I believe that under this language, rejections will move from “abstract” to “functional”. Basically, they will reflect the current issues in merely another form. The patent on RSA encryption that would now survive an Alice challenge, would probably be rejected as claiming functional language under new 112(f) rules.
There is a difference between engineering requirements and the dogmas of patent prosecution. However, the gap between legal patent requirements and engineering practice in the United States, especially in computer implemented inventions, has become so large as to be irrational and unsupported by scientific facts. “Reasonable people” would and should be able to come up with a compromise on acceptable use of functional language. The history of Alice has demonstrated that reliance by inventors on “reason” in courts and the USPTO is very much detrimental to obtaining valuable patents.
Prosecution of computer implemented inventions, certainly in light of their economic significance, reflects an irrational way of thinking that persists and has infected other types of inventions.
Let Them Prove It Isn’t So
It was stunning how easily a new 112(f) requirement was thrown into the mix of solving Section 101 issues. I believe that, in response, inventors of computer-implemented inventions should present some demands of their own on functional claiming. So, here it goes:
1) Generic terms such as processing instructions with a processor, storing and retrieving data from memory or storage, transmitting and receiving data (through a network) with transmitters and receivers are known in the art as being based on physical structures. There should be no further requirement in a patent on detailing these aspects.
2) Applicants should be allowed to import elements from incorporated references into the specification after allowance/issuance to overcome post-allowance “functional claiming” issues. Invalidating a patent because of failure to explicitly disclose a structure, while referring to those structures in an incorporated reference should no longer happen. Teaching for instance a digital filter by incorporation by reference, or a GPS receiver, adequately teaches such structures when claimed. Teaching a single instance of a structure should be enough to cover the generic structure.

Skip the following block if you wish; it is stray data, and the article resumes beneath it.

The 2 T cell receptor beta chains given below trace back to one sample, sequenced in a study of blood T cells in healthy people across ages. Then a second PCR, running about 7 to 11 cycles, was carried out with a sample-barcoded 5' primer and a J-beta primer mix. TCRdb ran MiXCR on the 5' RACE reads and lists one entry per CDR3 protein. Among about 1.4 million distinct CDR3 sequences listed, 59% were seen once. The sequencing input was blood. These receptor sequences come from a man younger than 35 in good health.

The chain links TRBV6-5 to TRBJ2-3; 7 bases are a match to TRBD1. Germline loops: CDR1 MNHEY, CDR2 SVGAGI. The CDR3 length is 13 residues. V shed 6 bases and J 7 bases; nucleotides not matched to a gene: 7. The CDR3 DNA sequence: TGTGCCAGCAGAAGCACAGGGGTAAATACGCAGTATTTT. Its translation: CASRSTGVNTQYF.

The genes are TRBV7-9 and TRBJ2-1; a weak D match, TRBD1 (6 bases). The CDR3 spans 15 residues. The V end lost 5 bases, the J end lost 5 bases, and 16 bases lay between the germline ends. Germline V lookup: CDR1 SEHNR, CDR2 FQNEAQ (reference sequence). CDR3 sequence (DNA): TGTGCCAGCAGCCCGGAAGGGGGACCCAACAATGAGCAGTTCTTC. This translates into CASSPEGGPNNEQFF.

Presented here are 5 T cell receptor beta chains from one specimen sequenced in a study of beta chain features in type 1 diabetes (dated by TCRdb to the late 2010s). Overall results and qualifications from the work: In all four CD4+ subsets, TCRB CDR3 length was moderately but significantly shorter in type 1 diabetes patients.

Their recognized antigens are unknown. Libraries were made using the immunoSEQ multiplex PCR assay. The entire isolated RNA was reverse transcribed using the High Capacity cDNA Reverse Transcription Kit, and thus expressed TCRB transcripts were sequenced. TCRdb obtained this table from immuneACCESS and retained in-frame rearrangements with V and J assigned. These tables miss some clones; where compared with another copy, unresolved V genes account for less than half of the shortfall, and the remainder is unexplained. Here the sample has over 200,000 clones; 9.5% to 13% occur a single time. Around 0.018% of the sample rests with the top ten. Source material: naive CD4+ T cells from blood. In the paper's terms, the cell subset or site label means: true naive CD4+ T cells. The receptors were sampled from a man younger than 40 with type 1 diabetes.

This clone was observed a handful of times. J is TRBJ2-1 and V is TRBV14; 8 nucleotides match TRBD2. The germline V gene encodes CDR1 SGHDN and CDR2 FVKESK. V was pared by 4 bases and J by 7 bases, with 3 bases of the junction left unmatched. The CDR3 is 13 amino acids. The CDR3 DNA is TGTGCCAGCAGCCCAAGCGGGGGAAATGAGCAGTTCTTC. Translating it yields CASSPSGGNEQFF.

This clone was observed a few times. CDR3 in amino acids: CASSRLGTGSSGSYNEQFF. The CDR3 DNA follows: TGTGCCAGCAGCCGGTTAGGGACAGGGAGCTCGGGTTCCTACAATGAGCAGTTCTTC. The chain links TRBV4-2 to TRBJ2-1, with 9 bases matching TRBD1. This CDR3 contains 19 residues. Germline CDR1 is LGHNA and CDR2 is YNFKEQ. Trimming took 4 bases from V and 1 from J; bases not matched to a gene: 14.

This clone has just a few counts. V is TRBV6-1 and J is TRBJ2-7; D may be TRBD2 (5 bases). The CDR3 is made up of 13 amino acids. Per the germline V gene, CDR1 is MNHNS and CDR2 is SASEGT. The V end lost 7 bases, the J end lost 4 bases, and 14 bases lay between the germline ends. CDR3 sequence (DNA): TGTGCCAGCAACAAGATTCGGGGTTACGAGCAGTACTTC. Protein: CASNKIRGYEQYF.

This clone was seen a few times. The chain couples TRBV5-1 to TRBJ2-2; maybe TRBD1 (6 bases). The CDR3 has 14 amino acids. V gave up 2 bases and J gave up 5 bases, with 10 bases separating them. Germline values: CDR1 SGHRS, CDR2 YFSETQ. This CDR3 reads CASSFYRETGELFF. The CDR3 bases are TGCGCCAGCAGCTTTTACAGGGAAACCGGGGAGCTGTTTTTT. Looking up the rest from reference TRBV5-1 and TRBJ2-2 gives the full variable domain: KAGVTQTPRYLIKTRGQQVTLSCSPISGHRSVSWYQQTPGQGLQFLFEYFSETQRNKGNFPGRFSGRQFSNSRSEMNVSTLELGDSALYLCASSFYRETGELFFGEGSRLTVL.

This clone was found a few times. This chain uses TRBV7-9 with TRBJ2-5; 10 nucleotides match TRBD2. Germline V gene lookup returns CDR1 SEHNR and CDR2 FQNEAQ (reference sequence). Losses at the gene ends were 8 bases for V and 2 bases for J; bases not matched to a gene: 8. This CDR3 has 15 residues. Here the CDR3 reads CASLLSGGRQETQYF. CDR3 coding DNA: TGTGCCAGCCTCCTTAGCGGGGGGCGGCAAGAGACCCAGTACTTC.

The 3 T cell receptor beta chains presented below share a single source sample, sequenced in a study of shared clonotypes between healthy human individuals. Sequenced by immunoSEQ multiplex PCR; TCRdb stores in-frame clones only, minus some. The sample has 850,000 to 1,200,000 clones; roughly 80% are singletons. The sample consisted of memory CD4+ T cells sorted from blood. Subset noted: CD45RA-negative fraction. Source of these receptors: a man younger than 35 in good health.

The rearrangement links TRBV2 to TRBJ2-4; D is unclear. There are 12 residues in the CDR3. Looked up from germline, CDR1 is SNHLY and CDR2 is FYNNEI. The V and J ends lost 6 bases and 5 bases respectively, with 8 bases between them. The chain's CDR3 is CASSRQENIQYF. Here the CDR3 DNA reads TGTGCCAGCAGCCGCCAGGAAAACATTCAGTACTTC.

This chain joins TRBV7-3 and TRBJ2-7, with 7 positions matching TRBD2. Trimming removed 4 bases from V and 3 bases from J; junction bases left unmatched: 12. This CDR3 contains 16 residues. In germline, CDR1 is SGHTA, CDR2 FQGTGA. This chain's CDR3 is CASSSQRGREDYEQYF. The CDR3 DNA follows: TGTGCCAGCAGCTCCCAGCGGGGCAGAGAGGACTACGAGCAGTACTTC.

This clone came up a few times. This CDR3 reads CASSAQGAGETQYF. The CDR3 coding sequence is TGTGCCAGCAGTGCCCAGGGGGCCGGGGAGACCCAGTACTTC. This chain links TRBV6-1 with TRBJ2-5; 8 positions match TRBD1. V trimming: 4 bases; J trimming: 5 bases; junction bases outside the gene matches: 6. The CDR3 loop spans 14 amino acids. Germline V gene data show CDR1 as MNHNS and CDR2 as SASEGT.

3) Sufficiency of disclosure of a structure should be determined by the USPTO. If the specification is deemed to not sufficiently disclose a structure, an applicant should be able to amend the specification to include structures found in incorporated references. An applicant should be able to rely on the USPTO for this. Once a patent is issued, no court should be able to invalidate a patent on functional claiming. The Courts may blame the USPTO for sloppy work and even remand (which would be novel), but not invalidate a patent on that basis. When an examiner understands an invention, who is a judge to say that it has no structure.
4) Executable programs (source code) teach structure and should be accepted as proof of structure.
5) There are different interpretations if patents that are declared invalid should be eligible for re-issue. An invalidated patent should be automatically entitled to at least a continuation. A patent should not be a one-chance crapshoot that may or may not survive a challenge. Infringers are given plenty opportunities to invalidate a patent. It is about time inventors should have equal opportunities to correct issues.